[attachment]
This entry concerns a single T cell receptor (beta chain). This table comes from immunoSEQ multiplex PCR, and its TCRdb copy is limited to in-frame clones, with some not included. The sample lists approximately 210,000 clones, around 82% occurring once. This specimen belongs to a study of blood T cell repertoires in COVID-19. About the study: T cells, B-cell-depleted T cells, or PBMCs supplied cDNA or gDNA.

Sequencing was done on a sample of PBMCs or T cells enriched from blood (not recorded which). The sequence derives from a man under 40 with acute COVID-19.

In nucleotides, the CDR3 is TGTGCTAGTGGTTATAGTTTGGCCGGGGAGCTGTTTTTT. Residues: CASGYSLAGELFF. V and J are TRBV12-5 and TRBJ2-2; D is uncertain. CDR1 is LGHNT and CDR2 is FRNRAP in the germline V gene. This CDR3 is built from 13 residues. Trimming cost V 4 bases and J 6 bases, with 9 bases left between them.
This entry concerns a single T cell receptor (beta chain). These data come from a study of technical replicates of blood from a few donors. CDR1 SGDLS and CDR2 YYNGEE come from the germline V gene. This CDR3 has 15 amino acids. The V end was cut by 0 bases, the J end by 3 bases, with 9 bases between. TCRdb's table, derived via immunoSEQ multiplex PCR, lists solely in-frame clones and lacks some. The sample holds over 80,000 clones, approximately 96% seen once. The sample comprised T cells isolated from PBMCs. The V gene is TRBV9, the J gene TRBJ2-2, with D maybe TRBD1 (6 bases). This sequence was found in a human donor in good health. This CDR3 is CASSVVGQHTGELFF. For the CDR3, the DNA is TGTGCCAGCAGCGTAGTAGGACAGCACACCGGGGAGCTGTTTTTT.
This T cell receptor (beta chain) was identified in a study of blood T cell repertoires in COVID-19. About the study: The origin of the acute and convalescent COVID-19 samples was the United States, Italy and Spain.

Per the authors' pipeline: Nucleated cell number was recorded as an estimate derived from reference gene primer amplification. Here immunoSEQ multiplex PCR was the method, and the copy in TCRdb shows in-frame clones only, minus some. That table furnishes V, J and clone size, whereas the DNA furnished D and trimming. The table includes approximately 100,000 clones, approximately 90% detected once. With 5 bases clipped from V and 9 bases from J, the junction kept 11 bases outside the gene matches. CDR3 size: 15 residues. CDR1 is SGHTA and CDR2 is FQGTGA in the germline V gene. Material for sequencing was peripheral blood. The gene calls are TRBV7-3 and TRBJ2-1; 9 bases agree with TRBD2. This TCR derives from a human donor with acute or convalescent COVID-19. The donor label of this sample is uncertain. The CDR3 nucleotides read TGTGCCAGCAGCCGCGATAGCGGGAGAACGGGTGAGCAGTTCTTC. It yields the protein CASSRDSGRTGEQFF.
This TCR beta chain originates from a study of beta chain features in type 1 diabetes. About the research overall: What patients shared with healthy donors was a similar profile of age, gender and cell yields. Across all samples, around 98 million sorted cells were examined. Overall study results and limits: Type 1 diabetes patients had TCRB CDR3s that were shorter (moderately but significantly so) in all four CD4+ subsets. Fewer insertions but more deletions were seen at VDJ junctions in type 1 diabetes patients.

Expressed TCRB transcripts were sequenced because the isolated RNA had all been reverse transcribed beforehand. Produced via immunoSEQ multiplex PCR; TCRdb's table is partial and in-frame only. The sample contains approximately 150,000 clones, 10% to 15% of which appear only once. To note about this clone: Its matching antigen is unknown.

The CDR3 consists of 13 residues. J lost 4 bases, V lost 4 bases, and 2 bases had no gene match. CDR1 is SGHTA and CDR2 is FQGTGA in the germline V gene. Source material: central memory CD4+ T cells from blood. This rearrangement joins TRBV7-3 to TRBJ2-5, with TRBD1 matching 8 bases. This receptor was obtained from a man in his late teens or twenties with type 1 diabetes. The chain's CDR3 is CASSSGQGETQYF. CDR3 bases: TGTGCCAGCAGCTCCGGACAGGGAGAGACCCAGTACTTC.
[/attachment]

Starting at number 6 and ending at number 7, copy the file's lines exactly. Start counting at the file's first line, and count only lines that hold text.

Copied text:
Per the authors' pipeline: Nucleated cell number was recorded as an estimate derived from reference gene primer amplification. Here immunoSEQ multiplex PCR was the method, and the copy in TCRdb shows in-frame clones only, minus some. That table furnishes V, J and clone size, whereas the DNA furnished D and trimming. The table includes approximately 100,000 clones, approximately 90% detected once. With 5 bases clipped from V and 9 bases from J, the junction kept 11 bases outside the gene matches. CDR3 size: 15 residues. CDR1 is SGHTA and CDR2 is FQGTGA in the germline V gene. Material for sequencing was peripheral blood. The gene calls are TRBV7-3 and TRBJ2-1; 9 bases agree with TRBD2. This TCR derives from a human donor with acute or convalescent COVID-19. The donor label of this sample is uncertain. The CDR3 nucleotides read TGTGCCAGCAGCCGCGATAGCGGGAGAACGGGTGAGCAGTTCTTC. It yields the protein CASSRDSGRTGEQFF.
This TCR beta chain originates from a study of beta chain features in type 1 diabetes. About the research overall: What patients shared with healthy donors was a similar profile of age, gender and cell yields. Across all samples, around 98 million sorted cells were examined. Overall study results and limits: Type 1 diabetes patients had TCRB CDR3s that were shorter (moderately but significantly so) in all four CD4+ subsets. Fewer insertions but more deletions were seen at VDJ junctions in type 1 diabetes patients.